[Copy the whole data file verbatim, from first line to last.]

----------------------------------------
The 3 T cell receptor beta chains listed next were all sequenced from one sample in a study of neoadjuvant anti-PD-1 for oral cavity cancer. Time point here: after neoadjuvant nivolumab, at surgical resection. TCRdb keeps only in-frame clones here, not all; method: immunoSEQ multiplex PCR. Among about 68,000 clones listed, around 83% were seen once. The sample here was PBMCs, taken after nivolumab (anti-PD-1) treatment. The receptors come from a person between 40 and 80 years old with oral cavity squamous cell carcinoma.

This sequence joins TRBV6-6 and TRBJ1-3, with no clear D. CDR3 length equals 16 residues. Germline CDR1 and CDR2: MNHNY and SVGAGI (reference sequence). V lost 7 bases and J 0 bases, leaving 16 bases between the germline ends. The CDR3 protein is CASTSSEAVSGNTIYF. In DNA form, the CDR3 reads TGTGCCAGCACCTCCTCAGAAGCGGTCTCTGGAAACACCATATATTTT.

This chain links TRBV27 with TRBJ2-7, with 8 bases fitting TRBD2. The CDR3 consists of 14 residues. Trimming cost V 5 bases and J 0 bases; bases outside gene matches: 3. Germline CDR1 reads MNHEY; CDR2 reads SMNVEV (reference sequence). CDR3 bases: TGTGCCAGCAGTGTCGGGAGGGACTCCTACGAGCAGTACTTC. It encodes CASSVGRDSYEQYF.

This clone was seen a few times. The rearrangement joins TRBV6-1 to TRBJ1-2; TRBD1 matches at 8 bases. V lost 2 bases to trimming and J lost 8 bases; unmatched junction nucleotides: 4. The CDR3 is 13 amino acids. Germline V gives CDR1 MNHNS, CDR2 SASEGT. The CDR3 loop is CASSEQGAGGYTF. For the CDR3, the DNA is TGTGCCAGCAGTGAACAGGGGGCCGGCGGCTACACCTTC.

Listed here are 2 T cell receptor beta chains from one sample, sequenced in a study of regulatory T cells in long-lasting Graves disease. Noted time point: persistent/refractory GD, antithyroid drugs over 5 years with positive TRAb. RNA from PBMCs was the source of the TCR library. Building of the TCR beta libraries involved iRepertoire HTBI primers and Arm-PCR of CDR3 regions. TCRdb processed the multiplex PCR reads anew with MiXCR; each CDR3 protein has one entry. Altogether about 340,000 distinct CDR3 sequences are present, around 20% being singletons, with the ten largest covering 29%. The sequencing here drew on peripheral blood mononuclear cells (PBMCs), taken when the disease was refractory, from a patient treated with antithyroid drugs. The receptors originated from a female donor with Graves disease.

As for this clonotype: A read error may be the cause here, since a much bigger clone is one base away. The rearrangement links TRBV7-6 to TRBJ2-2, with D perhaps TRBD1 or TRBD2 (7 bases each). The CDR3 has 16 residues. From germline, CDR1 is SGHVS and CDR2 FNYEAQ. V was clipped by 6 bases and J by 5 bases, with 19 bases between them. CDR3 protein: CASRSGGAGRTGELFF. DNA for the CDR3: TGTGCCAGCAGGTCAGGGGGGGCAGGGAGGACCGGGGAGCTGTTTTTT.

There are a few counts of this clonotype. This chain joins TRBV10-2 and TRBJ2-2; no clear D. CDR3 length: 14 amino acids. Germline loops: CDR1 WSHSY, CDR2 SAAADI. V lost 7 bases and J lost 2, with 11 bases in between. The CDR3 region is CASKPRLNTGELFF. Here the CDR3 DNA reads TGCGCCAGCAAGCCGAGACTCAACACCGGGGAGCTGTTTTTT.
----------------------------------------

The 3 T cell receptor beta chains listed next were all sequenced from one sample in a study of neoadjuvant anti-PD-1 for oral cavity cancer. Time point here: after neoadjuvant nivolumab, at surgical resection. TCRdb keeps only in-frame clones here, not all; method: immunoSEQ multiplex PCR. Among about 68,000 clones listed, around 83% were seen once. The sample here was PBMCs, taken after nivolumab (anti-PD-1) treatment. The receptors come from a person between 40 and 80 years old with oral cavity squamous cell carcinoma.

This sequence joins TRBV6-6 and TRBJ1-3, with no clear D. CDR3 length equals 16 residues. Germline CDR1 and CDR2: MNHNY and SVGAGI (reference sequence). V lost 7 bases and J 0 bases, leaving 16 bases between the germline ends. The CDR3 protein is CASTSSEAVSGNTIYF. In DNA form, the CDR3 reads TGTGCCAGCACCTCCTCAGAAGCGGTCTCTGGAAACACCATATATTTT.

This chain links TRBV27 with TRBJ2-7, with 8 bases fitting TRBD2. The CDR3 consists of 14 residues. Trimming cost V 5 bases and J 0 bases; bases outside gene matches: 3. Germline CDR1 reads MNHEY; CDR2 reads SMNVEV (reference sequence). CDR3 bases: TGTGCCAGCAGTGTCGGGAGGGACTCCTACGAGCAGTACTTC. It encodes CASSVGRDSYEQYF.

This clone was seen a few times. The rearrangement joins TRBV6-1 to TRBJ1-2; TRBD1 matches at 8 bases. V lost 2 bases to trimming and J lost 8 bases; unmatched junction nucleotides: 4. The CDR3 is 13 amino acids. Germline V gives CDR1 MNHNS, CDR2 SASEGT. The CDR3 loop is CASSEQGAGGYTF. For the CDR3, the DNA is TGTGCCAGCAGTGAACAGGGGGCCGGCGGCTACACCTTC.

Listed here are 2 T cell receptor beta chains from one sample, sequenced in a study of regulatory T cells in long-lasting Graves disease. Noted time point: persistent/refractory GD, antithyroid drugs over 5 years with positive TRAb. RNA from PBMCs was the source of the TCR library. Building of the TCR beta libraries involved iRepertoire HTBI primers and Arm-PCR of CDR3 regions. TCRdb processed the multiplex PCR reads anew with MiXCR; each CDR3 protein has one entry. Altogether about 340,000 distinct CDR3 sequences are present, around 20% being singletons, with the ten largest covering 29%. The sequencing here drew on peripheral blood mononuclear cells (PBMCs), taken when the disease was refractory, from a patient treated with antithyroid drugs. The receptors originated from a female donor with Graves disease.

As for this clonotype: A read error may be the cause here, since a much bigger clone is one base away. The rearrangement links TRBV7-6 to TRBJ2-2, with D perhaps TRBD1 or TRBD2 (7 bases each). The CDR3 has 16 residues. From germline, CDR1 is SGHVS and CDR2 FNYEAQ. V was clipped by 6 bases and J by 5 bases, with 19 bases between them. CDR3 protein: CASRSGGAGRTGELFF. DNA for the CDR3: TGTGCCAGCAGGTCAGGGGGGGCAGGGAGGACCGGGGAGCTGTTTTTT.

There are a few counts of this clonotype. This chain joins TRBV10-2 and TRBJ2-2; no clear D. CDR3 length: 14 amino acids. Germline loops: CDR1 WSHSY, CDR2 SAAADI. V lost 7 bases and J lost 2, with 11 bases in between. The CDR3 region is CASKPRLNTGELFF. Here the CDR3 DNA reads TGCGCCAGCAAGCCGAGACTCAACACCGGGGAGCTGTTTTTT.